Inadequate lighting can be a contributing factor for some of  the accidents that occur in mining. These include slip and fall hazards which can be more difficult to detect in low light. Mine Safety and Health Administration (MSHA) accident data for 2016-2021 indicates that slip or fall of a person is the second leading accident class of nonfatal lost-time injuries at underground mining work locations. For this period, 5,532 injuries occurred resulting in about 25% of all nonfatal lost-time injuries. Inadequate light can also prevent a mine worker from seeing an approaching machinery hazards and could result in pinning and striking accidents.

Age is also an important factor that needs to be considered in illuminating the underground mine environment, given that the median age of the mining workforce is about 43 years. As the mining workforce ages, the need for effective underground lighting becomes even more pressing.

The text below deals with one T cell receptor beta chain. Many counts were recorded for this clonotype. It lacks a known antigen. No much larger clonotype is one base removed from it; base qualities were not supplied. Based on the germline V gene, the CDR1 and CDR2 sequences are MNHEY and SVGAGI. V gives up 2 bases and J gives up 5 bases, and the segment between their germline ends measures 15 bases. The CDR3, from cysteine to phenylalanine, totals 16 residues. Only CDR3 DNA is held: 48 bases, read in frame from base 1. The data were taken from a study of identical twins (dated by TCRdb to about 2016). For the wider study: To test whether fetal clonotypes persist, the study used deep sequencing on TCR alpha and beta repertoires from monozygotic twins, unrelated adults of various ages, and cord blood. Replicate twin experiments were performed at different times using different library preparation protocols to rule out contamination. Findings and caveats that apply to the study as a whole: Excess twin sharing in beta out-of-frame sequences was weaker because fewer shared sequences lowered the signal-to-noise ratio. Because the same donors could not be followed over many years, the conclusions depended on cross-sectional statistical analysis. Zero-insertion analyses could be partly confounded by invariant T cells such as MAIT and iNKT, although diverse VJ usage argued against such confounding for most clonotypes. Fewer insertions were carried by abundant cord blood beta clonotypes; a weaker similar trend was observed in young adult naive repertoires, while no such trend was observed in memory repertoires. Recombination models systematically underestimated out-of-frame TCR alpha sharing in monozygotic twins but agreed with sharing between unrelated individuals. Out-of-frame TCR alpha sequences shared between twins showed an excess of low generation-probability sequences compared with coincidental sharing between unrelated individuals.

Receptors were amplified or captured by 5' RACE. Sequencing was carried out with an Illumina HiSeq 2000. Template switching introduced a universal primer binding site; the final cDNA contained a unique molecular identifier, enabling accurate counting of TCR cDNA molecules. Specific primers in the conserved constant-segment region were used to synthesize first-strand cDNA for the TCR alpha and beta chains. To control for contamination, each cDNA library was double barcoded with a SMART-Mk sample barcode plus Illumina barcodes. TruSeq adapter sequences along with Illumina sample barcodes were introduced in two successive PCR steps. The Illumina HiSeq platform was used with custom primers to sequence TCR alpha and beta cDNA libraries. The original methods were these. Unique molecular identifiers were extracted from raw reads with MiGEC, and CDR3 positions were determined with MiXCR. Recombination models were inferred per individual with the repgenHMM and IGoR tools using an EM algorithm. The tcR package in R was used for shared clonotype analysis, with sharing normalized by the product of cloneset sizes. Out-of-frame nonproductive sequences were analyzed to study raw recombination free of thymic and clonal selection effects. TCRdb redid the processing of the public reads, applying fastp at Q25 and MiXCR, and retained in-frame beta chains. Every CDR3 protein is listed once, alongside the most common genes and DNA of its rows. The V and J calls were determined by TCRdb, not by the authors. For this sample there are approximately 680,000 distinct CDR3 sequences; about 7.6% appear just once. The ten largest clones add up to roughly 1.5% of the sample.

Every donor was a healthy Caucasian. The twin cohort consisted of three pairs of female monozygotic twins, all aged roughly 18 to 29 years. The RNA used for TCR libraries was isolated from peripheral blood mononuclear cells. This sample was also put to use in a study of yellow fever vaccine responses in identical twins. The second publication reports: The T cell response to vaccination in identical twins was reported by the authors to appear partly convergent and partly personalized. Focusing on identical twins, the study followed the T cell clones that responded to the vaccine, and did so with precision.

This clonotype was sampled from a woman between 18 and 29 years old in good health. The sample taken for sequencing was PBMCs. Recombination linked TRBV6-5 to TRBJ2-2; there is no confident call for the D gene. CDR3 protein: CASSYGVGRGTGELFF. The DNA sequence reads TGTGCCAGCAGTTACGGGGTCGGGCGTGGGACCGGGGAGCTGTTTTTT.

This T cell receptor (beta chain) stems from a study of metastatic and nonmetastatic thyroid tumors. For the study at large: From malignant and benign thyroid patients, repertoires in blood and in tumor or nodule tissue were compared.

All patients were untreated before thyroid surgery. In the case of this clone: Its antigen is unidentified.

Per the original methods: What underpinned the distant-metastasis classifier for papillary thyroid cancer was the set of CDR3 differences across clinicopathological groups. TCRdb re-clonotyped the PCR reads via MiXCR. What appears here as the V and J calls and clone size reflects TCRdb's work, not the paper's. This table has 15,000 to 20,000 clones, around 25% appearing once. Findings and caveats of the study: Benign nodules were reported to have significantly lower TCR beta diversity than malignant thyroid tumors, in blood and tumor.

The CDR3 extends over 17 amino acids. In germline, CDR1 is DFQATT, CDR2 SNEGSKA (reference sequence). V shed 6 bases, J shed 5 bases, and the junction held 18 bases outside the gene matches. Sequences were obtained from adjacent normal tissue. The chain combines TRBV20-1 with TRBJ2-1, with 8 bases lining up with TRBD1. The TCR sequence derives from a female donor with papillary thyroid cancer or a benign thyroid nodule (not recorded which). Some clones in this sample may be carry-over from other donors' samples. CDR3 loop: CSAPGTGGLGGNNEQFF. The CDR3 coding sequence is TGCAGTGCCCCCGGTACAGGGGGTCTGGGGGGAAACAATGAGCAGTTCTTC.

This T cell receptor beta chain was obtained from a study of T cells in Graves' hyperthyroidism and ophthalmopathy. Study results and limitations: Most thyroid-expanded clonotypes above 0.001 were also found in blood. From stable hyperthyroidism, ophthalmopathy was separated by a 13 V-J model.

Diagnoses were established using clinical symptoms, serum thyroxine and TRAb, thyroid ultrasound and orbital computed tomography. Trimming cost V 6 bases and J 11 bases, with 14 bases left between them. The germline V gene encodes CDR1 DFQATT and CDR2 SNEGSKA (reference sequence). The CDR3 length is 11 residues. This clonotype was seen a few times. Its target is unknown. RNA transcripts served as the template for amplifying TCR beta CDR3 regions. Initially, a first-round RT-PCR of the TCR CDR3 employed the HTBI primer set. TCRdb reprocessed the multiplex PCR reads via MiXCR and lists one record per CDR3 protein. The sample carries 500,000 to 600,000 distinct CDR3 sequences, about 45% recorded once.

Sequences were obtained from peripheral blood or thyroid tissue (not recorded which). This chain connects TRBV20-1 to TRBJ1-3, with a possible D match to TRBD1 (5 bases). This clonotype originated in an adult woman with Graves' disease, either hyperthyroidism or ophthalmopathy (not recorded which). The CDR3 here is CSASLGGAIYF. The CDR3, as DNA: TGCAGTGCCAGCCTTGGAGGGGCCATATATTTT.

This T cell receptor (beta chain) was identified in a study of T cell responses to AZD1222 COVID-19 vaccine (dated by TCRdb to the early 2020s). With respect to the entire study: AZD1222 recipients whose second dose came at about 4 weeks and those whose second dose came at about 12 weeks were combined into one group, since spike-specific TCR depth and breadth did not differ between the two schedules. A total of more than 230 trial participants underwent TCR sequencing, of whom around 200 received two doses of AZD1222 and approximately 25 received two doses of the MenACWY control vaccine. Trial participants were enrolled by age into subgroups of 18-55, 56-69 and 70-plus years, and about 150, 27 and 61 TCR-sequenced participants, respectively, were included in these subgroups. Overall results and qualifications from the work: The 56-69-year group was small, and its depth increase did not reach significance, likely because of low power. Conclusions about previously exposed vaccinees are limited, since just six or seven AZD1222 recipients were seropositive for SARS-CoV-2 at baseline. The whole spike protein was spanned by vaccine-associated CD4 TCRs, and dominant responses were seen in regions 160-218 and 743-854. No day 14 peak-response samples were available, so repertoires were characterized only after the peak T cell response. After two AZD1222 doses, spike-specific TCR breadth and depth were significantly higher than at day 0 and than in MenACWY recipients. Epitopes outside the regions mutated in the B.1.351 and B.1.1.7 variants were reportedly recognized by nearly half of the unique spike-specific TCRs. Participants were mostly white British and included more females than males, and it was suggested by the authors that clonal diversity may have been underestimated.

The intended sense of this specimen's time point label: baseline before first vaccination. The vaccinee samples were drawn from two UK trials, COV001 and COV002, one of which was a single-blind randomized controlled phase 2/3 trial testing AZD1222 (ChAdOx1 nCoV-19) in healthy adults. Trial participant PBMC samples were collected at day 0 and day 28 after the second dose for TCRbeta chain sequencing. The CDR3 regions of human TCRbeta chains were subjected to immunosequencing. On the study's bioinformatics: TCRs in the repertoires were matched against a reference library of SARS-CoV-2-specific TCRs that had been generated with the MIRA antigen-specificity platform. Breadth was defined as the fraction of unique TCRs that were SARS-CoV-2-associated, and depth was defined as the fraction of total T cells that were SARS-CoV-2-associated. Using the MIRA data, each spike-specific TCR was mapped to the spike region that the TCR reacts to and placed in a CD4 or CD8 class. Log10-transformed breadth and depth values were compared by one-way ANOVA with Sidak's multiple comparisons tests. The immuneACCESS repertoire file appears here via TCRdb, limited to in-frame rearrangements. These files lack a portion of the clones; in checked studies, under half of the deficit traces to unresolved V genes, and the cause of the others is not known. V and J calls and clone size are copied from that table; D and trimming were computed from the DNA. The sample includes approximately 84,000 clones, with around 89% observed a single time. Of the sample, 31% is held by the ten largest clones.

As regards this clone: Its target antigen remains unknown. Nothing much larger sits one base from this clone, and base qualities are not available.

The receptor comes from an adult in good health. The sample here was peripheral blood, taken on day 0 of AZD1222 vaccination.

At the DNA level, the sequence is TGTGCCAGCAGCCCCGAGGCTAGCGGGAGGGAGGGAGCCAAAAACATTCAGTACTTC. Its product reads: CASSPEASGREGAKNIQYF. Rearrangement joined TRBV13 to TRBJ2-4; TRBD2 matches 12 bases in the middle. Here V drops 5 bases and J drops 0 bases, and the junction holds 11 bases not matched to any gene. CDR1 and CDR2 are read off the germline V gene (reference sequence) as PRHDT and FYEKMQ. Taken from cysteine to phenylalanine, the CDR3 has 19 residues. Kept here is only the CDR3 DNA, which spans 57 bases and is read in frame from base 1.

How is the NIOSH Mining Program addressing this problem?

A man attaches an LED area light to a roof bolter

Figure 1. Machine-mounted luminaire

NIOSH Mining is conducting mine illumination research to improve mine worker safety by improving a mine worker’s ability to see mine hazards. Thus far, 20 papers have been published, covering diverse topics such as cap lamps, machine-mounted lighting, glare, lighting maintenance, postural control and stability, roof bolter lighting (Figure 1), and light-emitting diode (LED) technology issues. NIOSH researchers have also developed an LED cap lamp, the Saturn and Jupiter LED area lighting, and a machine Visual Warning System that addresses struck-by and pinning accidents.